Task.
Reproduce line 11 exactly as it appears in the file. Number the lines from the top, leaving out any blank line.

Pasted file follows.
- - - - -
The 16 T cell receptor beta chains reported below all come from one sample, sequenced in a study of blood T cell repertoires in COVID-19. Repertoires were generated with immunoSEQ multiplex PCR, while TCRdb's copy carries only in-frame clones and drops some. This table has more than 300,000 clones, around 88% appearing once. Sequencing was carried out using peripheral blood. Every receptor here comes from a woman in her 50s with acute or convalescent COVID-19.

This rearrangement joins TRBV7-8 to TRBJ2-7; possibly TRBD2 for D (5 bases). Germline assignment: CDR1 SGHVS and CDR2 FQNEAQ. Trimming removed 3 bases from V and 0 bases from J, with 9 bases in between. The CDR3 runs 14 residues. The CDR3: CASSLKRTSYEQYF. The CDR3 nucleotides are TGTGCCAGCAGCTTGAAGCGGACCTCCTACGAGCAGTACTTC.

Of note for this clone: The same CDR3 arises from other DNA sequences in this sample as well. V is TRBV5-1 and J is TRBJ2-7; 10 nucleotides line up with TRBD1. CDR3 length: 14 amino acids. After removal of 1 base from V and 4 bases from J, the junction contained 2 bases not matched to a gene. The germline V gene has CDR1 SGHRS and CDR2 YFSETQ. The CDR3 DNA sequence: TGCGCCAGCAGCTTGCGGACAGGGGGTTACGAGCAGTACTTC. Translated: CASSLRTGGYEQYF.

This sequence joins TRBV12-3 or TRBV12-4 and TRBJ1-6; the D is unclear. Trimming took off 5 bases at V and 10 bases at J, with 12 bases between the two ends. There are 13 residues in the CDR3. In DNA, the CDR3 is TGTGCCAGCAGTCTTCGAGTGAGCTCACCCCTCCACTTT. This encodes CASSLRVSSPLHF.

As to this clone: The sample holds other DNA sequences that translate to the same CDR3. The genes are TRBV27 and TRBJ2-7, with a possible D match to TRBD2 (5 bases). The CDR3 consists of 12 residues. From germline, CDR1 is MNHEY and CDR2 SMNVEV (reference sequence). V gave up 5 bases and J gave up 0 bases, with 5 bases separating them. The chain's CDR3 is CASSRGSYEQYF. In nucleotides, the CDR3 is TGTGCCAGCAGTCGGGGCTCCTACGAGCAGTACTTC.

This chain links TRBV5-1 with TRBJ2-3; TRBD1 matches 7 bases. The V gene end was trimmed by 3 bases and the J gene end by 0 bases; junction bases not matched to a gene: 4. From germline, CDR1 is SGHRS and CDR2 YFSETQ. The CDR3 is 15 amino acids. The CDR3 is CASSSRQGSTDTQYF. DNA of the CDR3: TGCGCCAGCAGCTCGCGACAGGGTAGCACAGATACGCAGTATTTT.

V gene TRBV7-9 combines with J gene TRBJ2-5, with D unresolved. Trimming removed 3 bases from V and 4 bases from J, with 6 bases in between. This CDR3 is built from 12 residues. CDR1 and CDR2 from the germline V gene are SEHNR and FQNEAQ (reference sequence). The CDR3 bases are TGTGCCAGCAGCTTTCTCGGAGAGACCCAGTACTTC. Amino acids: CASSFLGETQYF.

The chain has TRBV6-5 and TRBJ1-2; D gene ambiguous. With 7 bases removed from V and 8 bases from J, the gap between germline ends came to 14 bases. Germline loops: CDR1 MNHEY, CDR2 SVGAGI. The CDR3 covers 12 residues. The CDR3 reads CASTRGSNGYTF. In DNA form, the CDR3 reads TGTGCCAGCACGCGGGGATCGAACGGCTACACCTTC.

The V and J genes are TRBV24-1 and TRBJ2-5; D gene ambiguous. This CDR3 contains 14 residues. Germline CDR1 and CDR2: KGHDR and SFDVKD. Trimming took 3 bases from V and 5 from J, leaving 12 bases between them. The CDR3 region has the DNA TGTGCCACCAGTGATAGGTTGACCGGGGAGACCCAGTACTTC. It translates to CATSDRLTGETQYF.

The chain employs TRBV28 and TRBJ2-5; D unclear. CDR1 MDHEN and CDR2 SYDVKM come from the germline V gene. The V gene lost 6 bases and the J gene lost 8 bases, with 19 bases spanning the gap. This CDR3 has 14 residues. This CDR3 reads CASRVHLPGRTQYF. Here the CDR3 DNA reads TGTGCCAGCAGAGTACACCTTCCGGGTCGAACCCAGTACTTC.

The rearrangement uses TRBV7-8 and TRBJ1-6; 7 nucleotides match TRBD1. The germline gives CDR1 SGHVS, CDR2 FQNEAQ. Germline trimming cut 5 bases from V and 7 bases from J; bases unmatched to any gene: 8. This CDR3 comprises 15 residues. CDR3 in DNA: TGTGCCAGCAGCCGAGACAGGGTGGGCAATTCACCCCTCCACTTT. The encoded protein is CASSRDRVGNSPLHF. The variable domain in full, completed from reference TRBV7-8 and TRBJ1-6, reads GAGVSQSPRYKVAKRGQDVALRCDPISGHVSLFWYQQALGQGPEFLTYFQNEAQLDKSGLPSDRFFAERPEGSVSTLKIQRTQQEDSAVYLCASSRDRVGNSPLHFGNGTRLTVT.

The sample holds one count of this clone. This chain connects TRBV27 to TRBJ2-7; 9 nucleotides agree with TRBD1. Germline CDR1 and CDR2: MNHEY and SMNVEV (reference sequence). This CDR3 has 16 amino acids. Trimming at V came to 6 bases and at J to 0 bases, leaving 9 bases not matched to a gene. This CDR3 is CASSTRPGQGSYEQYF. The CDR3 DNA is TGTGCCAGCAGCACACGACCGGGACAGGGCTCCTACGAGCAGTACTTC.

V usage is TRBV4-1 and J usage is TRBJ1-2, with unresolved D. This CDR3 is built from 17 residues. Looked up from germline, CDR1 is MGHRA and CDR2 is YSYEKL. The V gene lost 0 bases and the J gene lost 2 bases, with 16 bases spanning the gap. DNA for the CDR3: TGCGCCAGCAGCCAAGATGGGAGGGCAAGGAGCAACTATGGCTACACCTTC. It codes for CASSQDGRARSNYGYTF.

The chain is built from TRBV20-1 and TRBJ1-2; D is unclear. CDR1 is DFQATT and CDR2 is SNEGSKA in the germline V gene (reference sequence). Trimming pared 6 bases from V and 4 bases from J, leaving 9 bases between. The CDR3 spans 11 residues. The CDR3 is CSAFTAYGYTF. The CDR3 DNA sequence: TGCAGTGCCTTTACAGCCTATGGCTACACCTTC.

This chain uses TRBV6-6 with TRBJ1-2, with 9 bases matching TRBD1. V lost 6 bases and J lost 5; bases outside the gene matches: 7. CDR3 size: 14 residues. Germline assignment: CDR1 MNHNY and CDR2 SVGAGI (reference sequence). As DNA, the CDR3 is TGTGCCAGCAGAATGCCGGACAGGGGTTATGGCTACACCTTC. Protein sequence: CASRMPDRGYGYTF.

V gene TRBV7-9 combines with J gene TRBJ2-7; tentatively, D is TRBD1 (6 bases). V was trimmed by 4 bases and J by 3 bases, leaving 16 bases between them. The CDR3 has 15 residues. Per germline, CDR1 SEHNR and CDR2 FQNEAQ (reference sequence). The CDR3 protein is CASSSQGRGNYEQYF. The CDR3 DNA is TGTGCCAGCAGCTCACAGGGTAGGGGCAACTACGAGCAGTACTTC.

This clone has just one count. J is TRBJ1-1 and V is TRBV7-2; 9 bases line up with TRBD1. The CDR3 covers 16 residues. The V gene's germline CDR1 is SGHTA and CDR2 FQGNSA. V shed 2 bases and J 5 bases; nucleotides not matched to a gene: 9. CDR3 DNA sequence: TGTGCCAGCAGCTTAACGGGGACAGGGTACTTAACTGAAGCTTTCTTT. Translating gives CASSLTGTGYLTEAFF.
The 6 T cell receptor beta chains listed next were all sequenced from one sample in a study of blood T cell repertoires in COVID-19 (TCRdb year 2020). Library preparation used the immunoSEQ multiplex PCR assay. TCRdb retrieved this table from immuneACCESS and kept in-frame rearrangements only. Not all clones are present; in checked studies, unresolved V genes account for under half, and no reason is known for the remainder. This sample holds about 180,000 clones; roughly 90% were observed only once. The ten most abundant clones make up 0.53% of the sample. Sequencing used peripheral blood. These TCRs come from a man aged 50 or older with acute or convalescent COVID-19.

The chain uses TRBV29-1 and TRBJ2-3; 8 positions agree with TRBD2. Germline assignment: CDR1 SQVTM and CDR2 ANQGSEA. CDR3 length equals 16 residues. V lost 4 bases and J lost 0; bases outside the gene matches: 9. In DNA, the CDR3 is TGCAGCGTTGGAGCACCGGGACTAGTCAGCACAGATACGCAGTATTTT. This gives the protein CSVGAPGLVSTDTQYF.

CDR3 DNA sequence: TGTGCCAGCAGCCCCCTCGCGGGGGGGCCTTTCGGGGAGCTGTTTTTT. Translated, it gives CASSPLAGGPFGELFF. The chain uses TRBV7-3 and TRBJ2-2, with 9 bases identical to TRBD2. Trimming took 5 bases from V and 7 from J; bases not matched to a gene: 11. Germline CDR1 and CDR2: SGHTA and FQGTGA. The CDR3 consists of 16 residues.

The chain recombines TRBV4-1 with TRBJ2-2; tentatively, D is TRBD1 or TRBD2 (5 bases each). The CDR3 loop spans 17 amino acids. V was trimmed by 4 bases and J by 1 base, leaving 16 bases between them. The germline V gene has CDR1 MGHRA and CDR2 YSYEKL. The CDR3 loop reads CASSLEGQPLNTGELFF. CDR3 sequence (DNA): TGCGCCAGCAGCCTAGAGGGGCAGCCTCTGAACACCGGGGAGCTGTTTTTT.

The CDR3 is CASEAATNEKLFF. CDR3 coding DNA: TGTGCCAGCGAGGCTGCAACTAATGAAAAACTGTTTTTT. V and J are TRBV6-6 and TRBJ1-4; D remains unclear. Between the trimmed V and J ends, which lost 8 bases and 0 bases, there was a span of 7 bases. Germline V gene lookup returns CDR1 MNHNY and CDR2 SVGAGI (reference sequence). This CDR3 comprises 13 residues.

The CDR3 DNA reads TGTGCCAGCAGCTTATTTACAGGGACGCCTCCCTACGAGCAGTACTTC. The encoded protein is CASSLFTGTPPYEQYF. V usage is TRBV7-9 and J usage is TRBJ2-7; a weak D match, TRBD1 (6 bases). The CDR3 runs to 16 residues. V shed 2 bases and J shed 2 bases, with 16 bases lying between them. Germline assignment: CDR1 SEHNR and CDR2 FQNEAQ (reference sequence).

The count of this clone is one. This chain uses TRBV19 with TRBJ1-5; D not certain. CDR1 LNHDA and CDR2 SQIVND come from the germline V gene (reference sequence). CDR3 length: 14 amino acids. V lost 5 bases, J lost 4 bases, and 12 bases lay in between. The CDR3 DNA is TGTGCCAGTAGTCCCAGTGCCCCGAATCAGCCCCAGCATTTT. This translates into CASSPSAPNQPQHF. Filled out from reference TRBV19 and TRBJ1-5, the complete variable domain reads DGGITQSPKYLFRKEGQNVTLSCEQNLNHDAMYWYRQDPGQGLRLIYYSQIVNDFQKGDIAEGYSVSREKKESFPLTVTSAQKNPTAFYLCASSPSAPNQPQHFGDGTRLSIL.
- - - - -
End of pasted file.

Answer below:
The rearrangement uses TRBV7-8 and TRBJ1-6; 7 nucleotides match TRBD1. The germline gives CDR1 SGHVS, CDR2 FQNEAQ. Germline trimming cut 5 bases from V and 7 bases from J; bases unmatched to any gene: 8. This CDR3 comprises 15 residues. CDR3 in DNA: TGTGCCAGCAGCCGAGACAGGGTGGGCAATTCACCCCTCCACTTT. The encoded protein is CASSRDRVGNSPLHF. The variable domain in full, completed from reference TRBV7-8 and TRBJ1-6, reads GAGVSQSPRYKVAKRGQDVALRCDPISGHVSLFWYQQALGQGPEFLTYFQNEAQLDKSGLPSDRFFAERPEGSVSTLKIQRTQQEDSAVYLCASSRDRVGNSPLHFGNGTRLTVT.